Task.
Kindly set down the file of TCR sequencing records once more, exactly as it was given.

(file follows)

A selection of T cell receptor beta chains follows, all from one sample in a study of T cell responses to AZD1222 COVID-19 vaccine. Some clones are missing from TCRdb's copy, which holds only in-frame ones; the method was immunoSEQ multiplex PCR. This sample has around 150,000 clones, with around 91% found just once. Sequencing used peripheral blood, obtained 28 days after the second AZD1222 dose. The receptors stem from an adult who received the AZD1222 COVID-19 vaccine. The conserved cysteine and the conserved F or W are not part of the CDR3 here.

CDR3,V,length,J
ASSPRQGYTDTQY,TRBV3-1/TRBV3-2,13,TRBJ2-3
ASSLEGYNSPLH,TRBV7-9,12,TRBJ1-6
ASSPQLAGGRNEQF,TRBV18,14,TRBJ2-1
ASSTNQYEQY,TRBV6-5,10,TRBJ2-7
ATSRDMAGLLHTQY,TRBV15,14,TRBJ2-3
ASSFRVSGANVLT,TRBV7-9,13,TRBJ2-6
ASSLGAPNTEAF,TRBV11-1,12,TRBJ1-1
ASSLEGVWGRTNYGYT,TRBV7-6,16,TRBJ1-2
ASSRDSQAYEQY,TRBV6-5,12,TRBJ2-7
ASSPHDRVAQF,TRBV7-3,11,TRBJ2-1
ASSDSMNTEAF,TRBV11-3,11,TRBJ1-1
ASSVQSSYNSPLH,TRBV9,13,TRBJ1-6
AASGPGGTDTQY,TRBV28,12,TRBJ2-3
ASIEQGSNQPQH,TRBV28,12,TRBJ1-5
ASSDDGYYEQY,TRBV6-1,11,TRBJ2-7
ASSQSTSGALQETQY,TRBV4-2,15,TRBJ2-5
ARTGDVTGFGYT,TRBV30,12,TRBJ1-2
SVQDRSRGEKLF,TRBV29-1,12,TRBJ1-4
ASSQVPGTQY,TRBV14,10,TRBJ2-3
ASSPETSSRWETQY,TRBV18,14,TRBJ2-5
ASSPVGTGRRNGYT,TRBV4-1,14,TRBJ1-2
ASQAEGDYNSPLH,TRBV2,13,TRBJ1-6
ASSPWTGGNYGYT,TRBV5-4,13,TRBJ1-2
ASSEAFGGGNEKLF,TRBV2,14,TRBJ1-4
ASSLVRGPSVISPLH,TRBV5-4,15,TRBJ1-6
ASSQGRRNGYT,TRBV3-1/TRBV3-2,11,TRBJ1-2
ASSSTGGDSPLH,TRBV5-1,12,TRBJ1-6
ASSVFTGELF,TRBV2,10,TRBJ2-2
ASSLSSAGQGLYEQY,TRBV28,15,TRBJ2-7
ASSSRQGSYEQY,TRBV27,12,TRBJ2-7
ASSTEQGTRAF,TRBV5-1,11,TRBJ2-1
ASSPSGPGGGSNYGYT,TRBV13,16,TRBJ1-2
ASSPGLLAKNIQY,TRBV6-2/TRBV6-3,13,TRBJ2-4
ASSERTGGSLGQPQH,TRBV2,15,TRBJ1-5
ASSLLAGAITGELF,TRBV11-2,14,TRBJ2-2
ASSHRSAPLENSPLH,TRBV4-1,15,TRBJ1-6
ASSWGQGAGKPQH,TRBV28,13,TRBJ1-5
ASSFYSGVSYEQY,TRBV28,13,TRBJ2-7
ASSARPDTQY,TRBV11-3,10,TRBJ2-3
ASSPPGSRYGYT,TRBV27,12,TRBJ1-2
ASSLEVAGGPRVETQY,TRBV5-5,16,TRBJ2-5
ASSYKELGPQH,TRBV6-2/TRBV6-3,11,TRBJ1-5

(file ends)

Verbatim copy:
A selection of T cell receptor beta chains follows, all from one sample in a study of T cell responses to AZD1222 COVID-19 vaccine. Some clones are missing from TCRdb's copy, which holds only in-frame ones; the method was immunoSEQ multiplex PCR. This sample has around 150,000 clones, with around 91% found just once. Sequencing used peripheral blood, obtained 28 days after the second AZD1222 dose. The receptors stem from an adult who received the AZD1222 COVID-19 vaccine. The conserved cysteine and the conserved F or W are not part of the CDR3 here.

CDR3,V,length,J
ASSPRQGYTDTQY,TRBV3-1/TRBV3-2,13,TRBJ2-3
ASSLEGYNSPLH,TRBV7-9,12,TRBJ1-6
ASSPQLAGGRNEQF,TRBV18,14,TRBJ2-1
ASSTNQYEQY,TRBV6-5,10,TRBJ2-7
ATSRDMAGLLHTQY,TRBV15,14,TRBJ2-3
ASSFRVSGANVLT,TRBV7-9,13,TRBJ2-6
ASSLGAPNTEAF,TRBV11-1,12,TRBJ1-1
ASSLEGVWGRTNYGYT,TRBV7-6,16,TRBJ1-2
ASSRDSQAYEQY,TRBV6-5,12,TRBJ2-7
ASSPHDRVAQF,TRBV7-3,11,TRBJ2-1
ASSDSMNTEAF,TRBV11-3,11,TRBJ1-1
ASSVQSSYNSPLH,TRBV9,13,TRBJ1-6
AASGPGGTDTQY,TRBV28,12,TRBJ2-3
ASIEQGSNQPQH,TRBV28,12,TRBJ1-5
ASSDDGYYEQY,TRBV6-1,11,TRBJ2-7
ASSQSTSGALQETQY,TRBV4-2,15,TRBJ2-5
ARTGDVTGFGYT,TRBV30,12,TRBJ1-2
SVQDRSRGEKLF,TRBV29-1,12,TRBJ1-4
ASSQVPGTQY,TRBV14,10,TRBJ2-3
ASSPETSSRWETQY,TRBV18,14,TRBJ2-5
ASSPVGTGRRNGYT,TRBV4-1,14,TRBJ1-2
ASQAEGDYNSPLH,TRBV2,13,TRBJ1-6
ASSPWTGGNYGYT,TRBV5-4,13,TRBJ1-2
ASSEAFGGGNEKLF,TRBV2,14,TRBJ1-4
ASSLVRGPSVISPLH,TRBV5-4,15,TRBJ1-6
ASSQGRRNGYT,TRBV3-1/TRBV3-2,11,TRBJ1-2
ASSSTGGDSPLH,TRBV5-1,12,TRBJ1-6
ASSVFTGELF,TRBV2,10,TRBJ2-2
ASSLSSAGQGLYEQY,TRBV28,15,TRBJ2-7
ASSSRQGSYEQY,TRBV27,12,TRBJ2-7
ASSTEQGTRAF,TRBV5-1,11,TRBJ2-1
ASSPSGPGGGSNYGYT,TRBV13,16,TRBJ1-2
ASSPGLLAKNIQY,TRBV6-2/TRBV6-3,13,TRBJ2-4
ASSERTGGSLGQPQH,TRBV2,15,TRBJ1-5
ASSLLAGAITGELF,TRBV11-2,14,TRBJ2-2
ASSHRSAPLENSPLH,TRBV4-1,15,TRBJ1-6
ASSWGQGAGKPQH,TRBV28,13,TRBJ1-5
ASSFYSGVSYEQY,TRBV28,13,TRBJ2-7
ASSARPDTQY,TRBV11-3,10,TRBJ2-3
ASSPPGSRYGYT,TRBV27,12,TRBJ1-2
ASSLEVAGGPRVETQY,TRBV5-5,16,TRBJ2-5
ASSYKELGPQH,TRBV6-2/TRBV6-3,11,TRBJ1-5